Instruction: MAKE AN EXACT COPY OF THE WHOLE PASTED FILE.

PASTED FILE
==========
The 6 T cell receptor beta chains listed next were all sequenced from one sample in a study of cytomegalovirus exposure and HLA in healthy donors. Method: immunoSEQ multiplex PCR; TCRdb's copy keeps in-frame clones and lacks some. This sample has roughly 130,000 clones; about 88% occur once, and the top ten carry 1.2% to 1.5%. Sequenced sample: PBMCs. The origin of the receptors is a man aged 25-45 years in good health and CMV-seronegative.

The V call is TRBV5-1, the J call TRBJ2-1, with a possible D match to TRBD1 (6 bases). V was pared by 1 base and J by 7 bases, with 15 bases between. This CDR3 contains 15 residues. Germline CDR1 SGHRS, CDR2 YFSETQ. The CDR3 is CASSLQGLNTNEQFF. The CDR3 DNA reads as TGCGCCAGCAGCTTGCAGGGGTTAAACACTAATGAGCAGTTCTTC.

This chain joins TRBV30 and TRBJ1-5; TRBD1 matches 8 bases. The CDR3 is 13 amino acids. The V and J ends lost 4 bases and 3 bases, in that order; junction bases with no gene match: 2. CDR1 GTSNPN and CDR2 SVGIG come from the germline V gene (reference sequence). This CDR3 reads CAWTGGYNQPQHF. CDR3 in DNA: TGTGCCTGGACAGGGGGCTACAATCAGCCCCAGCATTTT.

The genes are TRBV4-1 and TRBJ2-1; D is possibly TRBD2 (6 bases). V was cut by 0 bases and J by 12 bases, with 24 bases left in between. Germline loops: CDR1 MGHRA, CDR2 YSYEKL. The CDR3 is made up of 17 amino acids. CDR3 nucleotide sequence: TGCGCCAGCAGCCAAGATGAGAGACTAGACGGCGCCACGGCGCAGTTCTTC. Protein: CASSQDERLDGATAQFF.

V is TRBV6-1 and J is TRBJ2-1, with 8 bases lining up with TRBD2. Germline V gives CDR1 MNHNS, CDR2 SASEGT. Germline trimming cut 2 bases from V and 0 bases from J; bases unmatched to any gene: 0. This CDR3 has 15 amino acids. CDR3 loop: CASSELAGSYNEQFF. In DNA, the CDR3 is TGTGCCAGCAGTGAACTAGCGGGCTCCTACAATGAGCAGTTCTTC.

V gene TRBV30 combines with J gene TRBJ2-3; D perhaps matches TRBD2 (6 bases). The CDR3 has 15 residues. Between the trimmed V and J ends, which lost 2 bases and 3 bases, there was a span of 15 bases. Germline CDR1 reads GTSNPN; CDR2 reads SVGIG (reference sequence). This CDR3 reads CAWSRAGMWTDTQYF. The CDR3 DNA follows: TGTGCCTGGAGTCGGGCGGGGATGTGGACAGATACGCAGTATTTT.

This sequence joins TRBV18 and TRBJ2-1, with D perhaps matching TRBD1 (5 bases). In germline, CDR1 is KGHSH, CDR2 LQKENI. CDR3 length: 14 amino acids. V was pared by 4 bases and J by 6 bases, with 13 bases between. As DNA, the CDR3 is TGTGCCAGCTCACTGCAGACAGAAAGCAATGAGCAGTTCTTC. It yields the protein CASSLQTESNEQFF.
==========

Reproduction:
The 6 T cell receptor beta chains listed next were all sequenced from one sample in a study of cytomegalovirus exposure and HLA in healthy donors. Method: immunoSEQ multiplex PCR; TCRdb's copy keeps in-frame clones and lacks some. This sample has roughly 130,000 clones; about 88% occur once, and the top ten carry 1.2% to 1.5%. Sequenced sample: PBMCs. The origin of the receptors is a man aged 25-45 years in good health and CMV-seronegative.

The V call is TRBV5-1, the J call TRBJ2-1, with a possible D match to TRBD1 (6 bases). V was pared by 1 base and J by 7 bases, with 15 bases between. This CDR3 contains 15 residues. Germline CDR1 SGHRS, CDR2 YFSETQ. The CDR3 is CASSLQGLNTNEQFF. The CDR3 DNA reads as TGCGCCAGCAGCTTGCAGGGGTTAAACACTAATGAGCAGTTCTTC.

This chain joins TRBV30 and TRBJ1-5; TRBD1 matches 8 bases. The CDR3 is 13 amino acids. The V and J ends lost 4 bases and 3 bases, in that order; junction bases with no gene match: 2. CDR1 GTSNPN and CDR2 SVGIG come from the germline V gene (reference sequence). This CDR3 reads CAWTGGYNQPQHF. CDR3 in DNA: TGTGCCTGGACAGGGGGCTACAATCAGCCCCAGCATTTT.

The genes are TRBV4-1 and TRBJ2-1; D is possibly TRBD2 (6 bases). V was cut by 0 bases and J by 12 bases, with 24 bases left in between. Germline loops: CDR1 MGHRA, CDR2 YSYEKL. The CDR3 is made up of 17 amino acids. CDR3 nucleotide sequence: TGCGCCAGCAGCCAAGATGAGAGACTAGACGGCGCCACGGCGCAGTTCTTC. Protein: CASSQDERLDGATAQFF.

V is TRBV6-1 and J is TRBJ2-1, with 8 bases lining up with TRBD2. Germline V gives CDR1 MNHNS, CDR2 SASEGT. Germline trimming cut 2 bases from V and 0 bases from J; bases unmatched to any gene: 0. This CDR3 has 15 amino acids. CDR3 loop: CASSELAGSYNEQFF. In DNA, the CDR3 is TGTGCCAGCAGTGAACTAGCGGGCTCCTACAATGAGCAGTTCTTC.

V gene TRBV30 combines with J gene TRBJ2-3; D perhaps matches TRBD2 (6 bases). The CDR3 has 15 residues. Between the trimmed V and J ends, which lost 2 bases and 3 bases, there was a span of 15 bases. Germline CDR1 reads GTSNPN; CDR2 reads SVGIG (reference sequence). This CDR3 reads CAWSRAGMWTDTQYF. The CDR3 DNA follows: TGTGCCTGGAGTCGGGCGGGGATGTGGACAGATACGCAGTATTTT.

This sequence joins TRBV18 and TRBJ2-1, with D perhaps matching TRBD1 (5 bases). In germline, CDR1 is KGHSH, CDR2 LQKENI. CDR3 length: 14 amino acids. V was pared by 4 bases and J by 6 bases, with 13 bases between. As DNA, the CDR3 is TGTGCCAGCTCACTGCAGACAGAAAGCAATGAGCAGTTCTTC. It yields the protein CASSLQTESNEQFF.